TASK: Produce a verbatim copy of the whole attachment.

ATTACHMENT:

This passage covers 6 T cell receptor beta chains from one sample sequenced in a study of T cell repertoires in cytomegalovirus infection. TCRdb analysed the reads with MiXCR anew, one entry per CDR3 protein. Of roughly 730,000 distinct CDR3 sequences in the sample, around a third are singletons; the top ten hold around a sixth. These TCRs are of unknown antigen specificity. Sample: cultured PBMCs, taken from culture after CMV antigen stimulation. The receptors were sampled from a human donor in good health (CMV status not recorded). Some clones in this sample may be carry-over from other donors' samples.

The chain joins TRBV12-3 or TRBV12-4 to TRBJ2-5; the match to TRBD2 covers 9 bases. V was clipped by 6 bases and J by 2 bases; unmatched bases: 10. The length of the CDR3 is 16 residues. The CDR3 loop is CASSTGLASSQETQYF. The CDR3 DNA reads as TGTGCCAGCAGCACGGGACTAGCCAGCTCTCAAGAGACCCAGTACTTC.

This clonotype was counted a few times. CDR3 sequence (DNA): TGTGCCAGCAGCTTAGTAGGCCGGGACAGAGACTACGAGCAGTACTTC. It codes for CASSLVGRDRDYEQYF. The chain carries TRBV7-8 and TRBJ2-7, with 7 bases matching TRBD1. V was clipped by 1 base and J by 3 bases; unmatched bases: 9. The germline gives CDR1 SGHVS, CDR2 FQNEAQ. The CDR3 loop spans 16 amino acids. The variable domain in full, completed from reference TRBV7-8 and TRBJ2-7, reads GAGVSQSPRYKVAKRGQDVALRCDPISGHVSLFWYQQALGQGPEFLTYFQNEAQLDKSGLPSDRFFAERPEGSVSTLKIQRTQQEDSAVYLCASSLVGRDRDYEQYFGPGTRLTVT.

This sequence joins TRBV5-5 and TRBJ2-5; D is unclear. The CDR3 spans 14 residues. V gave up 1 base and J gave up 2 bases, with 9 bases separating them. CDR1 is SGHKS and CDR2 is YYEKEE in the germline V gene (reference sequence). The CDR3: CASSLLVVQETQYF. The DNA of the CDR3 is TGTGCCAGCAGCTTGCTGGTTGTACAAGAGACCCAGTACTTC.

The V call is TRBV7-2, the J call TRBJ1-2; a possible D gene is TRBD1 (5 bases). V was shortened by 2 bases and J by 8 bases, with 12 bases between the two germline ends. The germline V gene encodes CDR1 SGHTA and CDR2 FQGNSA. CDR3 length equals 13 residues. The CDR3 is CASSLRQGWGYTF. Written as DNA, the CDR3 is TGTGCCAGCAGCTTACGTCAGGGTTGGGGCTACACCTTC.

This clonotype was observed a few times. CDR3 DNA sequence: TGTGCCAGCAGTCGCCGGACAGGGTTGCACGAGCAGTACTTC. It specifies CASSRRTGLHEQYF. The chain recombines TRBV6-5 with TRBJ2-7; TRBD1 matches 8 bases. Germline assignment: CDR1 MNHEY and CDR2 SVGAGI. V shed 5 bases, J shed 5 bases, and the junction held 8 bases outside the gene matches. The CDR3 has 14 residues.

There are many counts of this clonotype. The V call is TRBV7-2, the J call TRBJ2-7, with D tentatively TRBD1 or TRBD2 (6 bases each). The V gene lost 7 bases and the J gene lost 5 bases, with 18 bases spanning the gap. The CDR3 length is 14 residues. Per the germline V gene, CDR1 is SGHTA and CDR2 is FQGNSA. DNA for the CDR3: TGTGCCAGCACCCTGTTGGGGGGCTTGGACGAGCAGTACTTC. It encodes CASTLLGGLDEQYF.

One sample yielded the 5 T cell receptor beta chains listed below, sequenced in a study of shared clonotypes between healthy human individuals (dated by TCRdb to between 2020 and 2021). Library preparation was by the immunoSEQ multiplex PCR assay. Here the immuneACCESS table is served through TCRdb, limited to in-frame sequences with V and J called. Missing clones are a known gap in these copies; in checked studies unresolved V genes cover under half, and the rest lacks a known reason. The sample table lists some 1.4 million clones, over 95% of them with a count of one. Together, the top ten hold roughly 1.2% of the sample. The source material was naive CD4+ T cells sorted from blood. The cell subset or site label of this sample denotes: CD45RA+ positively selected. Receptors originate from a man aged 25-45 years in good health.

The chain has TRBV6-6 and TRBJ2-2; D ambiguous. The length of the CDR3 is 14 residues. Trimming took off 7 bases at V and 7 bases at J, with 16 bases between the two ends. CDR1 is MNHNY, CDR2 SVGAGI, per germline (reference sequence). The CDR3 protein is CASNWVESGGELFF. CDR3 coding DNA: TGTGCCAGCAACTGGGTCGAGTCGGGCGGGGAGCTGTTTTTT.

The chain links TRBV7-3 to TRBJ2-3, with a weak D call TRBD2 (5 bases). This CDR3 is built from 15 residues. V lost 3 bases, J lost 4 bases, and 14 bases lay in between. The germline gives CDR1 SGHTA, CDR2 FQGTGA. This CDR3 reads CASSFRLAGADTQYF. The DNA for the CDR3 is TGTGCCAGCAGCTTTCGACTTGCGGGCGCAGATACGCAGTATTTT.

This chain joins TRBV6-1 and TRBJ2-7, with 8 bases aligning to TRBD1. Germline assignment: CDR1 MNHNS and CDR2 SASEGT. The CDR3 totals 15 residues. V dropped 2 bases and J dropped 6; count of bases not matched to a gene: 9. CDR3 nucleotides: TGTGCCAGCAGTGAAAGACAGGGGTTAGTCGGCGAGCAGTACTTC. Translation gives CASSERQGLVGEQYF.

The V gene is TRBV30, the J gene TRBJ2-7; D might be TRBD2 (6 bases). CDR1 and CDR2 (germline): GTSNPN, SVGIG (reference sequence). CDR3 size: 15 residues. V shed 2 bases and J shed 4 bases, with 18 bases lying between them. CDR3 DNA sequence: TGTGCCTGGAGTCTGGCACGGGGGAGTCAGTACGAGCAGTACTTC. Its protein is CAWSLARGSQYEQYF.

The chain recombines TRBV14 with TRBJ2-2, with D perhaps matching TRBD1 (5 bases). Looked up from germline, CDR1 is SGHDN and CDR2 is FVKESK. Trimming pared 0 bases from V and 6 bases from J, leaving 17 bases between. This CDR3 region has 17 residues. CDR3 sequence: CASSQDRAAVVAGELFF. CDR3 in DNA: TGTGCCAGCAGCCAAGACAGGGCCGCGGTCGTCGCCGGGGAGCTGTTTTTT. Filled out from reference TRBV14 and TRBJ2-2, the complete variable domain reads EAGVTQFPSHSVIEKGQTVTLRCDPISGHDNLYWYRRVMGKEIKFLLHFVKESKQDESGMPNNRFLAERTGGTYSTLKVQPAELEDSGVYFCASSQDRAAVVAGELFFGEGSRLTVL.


This passage covers 6 T cell receptor beta chains from one sample sequenced in a study of T cell repertoires in cytomegalovirus infection. TCRdb analysed the reads with MiXCR anew, one entry per CDR3 protein. Of roughly 730,000 distinct CDR3 sequences in the sample, around a third are singletons; the top ten hold around a sixth. These TCRs are of unknown antigen specificity. Sample: cultured PBMCs, taken from culture after CMV antigen stimulation. The receptors were sampled from a human donor in good health (CMV status not recorded). Some clones in this sample may be carry-over from other donors' samples.

The chain joins TRBV12-3 or TRBV12-4 to TRBJ2-5; the match to TRBD2 covers 9 bases. V was clipped by 6 bases and J by 2 bases; unmatched bases: 10. The length of the CDR3 is 16 residues. The CDR3 loop is CASSTGLASSQETQYF. The CDR3 DNA reads as TGTGCCAGCAGCACGGGACTAGCCAGCTCTCAAGAGACCCAGTACTTC.

This clonotype was counted a few times. CDR3 sequence (DNA): TGTGCCAGCAGCTTAGTAGGCCGGGACAGAGACTACGAGCAGTACTTC. It codes for CASSLVGRDRDYEQYF. The chain carries TRBV7-8 and TRBJ2-7, with 7 bases matching TRBD1. V was clipped by 1 base and J by 3 bases; unmatched bases: 9. The germline gives CDR1 SGHVS, CDR2 FQNEAQ. The CDR3 loop spans 16 amino acids. The variable domain in full, completed from reference TRBV7-8 and TRBJ2-7, reads GAGVSQSPRYKVAKRGQDVALRCDPISGHVSLFWYQQALGQGPEFLTYFQNEAQLDKSGLPSDRFFAERPEGSVSTLKIQRTQQEDSAVYLCASSLVGRDRDYEQYFGPGTRLTVT.

This sequence joins TRBV5-5 and TRBJ2-5; D is unclear. The CDR3 spans 14 residues. V gave up 1 base and J gave up 2 bases, with 9 bases separating them. CDR1 is SGHKS and CDR2 is YYEKEE in the germline V gene (reference sequence). The CDR3: CASSLLVVQETQYF. The DNA of the CDR3 is TGTGCCAGCAGCTTGCTGGTTGTACAAGAGACCCAGTACTTC.

The V call is TRBV7-2, the J call TRBJ1-2; a possible D gene is TRBD1 (5 bases). V was shortened by 2 bases and J by 8 bases, with 12 bases between the two germline ends. The germline V gene encodes CDR1 SGHTA and CDR2 FQGNSA. CDR3 length equals 13 residues. The CDR3 is CASSLRQGWGYTF. Written as DNA, the CDR3 is TGTGCCAGCAGCTTACGTCAGGGTTGGGGCTACACCTTC.

This clonotype was observed a few times. CDR3 DNA sequence: TGTGCCAGCAGTCGCCGGACAGGGTTGCACGAGCAGTACTTC. It specifies CASSRRTGLHEQYF. The chain recombines TRBV6-5 with TRBJ2-7; TRBD1 matches 8 bases. Germline assignment: CDR1 MNHEY and CDR2 SVGAGI. V shed 5 bases, J shed 5 bases, and the junction held 8 bases outside the gene matches. The CDR3 has 14 residues.

There are many counts of this clonotype. The V call is TRBV7-2, the J call TRBJ2-7, with D tentatively TRBD1 or TRBD2 (6 bases each). The V gene lost 7 bases and the J gene lost 5 bases, with 18 bases spanning the gap. The CDR3 length is 14 residues. Per the germline V gene, CDR1 is SGHTA and CDR2 is FQGNSA. DNA for the CDR3: TGTGCCAGCACCCTGTTGGGGGGCTTGGACGAGCAGTACTTC. It encodes CASTLLGGLDEQYF.

One sample yielded the 5 T cell receptor beta chains listed below, sequenced in a study of shared clonotypes between healthy human individuals (dated by TCRdb to between 2020 and 2021). Library preparation was by the immunoSEQ multiplex PCR assay. Here the immuneACCESS table is served through TCRdb, limited to in-frame sequences with V and J called. Missing clones are a known gap in these copies; in checked studies unresolved V genes cover under half, and the rest lacks a known reason. The sample table lists some 1.4 million clones, over 95% of them with a count of one. Together, the top ten hold roughly 1.2% of the sample. The source material was naive CD4+ T cells sorted from blood. The cell subset or site label of this sample denotes: CD45RA+ positively selected. Receptors originate from a man aged 25-45 years in good health.

The chain has TRBV6-6 and TRBJ2-2; D ambiguous. The length of the CDR3 is 14 residues. Trimming took off 7 bases at V and 7 bases at J, with 16 bases between the two ends. CDR1 is MNHNY, CDR2 SVGAGI, per germline (reference sequence). The CDR3 protein is CASNWVESGGELFF. CDR3 coding DNA: TGTGCCAGCAACTGGGTCGAGTCGGGCGGGGAGCTGTTTTTT.

The chain links TRBV7-3 to TRBJ2-3, with a weak D call TRBD2 (5 bases). This CDR3 is built from 15 residues. V lost 3 bases, J lost 4 bases, and 14 bases lay in between. The germline gives CDR1 SGHTA, CDR2 FQGTGA. This CDR3 reads CASSFRLAGADTQYF. The DNA for the CDR3 is TGTGCCAGCAGCTTTCGACTTGCGGGCGCAGATACGCAGTATTTT.

This chain joins TRBV6-1 and TRBJ2-7, with 8 bases aligning to TRBD1. Germline assignment: CDR1 MNHNS and CDR2 SASEGT. The CDR3 totals 15 residues. V dropped 2 bases and J dropped 6; count of bases not matched to a gene: 9. CDR3 nucleotides: TGTGCCAGCAGTGAAAGACAGGGGTTAGTCGGCGAGCAGTACTTC. Translation gives CASSERQGLVGEQYF.

The V gene is TRBV30, the J gene TRBJ2-7; D might be TRBD2 (6 bases). CDR1 and CDR2 (germline): GTSNPN, SVGIG (reference sequence). CDR3 size: 15 residues. V shed 2 bases and J shed 4 bases, with 18 bases lying between them. CDR3 DNA sequence: TGTGCCTGGAGTCTGGCACGGGGGAGTCAGTACGAGCAGTACTTC. Its protein is CAWSLARGSQYEQYF.

The chain recombines TRBV14 with TRBJ2-2, with D perhaps matching TRBD1 (5 bases). Looked up from germline, CDR1 is SGHDN and CDR2 is FVKESK. Trimming pared 0 bases from V and 6 bases from J, leaving 17 bases between. This CDR3 region has 17 residues. CDR3 sequence: CASSQDRAAVVAGELFF. CDR3 in DNA: TGTGCCAGCAGCCAAGACAGGGCCGCGGTCGTCGCCGGGGAGCTGTTTTTT. Filled out from reference TRBV14 and TRBJ2-2, the complete variable domain reads EAGVTQFPSHSVIEKGQTVTLRCDPISGHDNLYWYRRVMGKEIKFLLHFVKESKQDESGMPNNRFLAERTGGTYSTLKVQPAELEDSGVYFCASSQDRAAVVAGELFFGEGSRLTVL.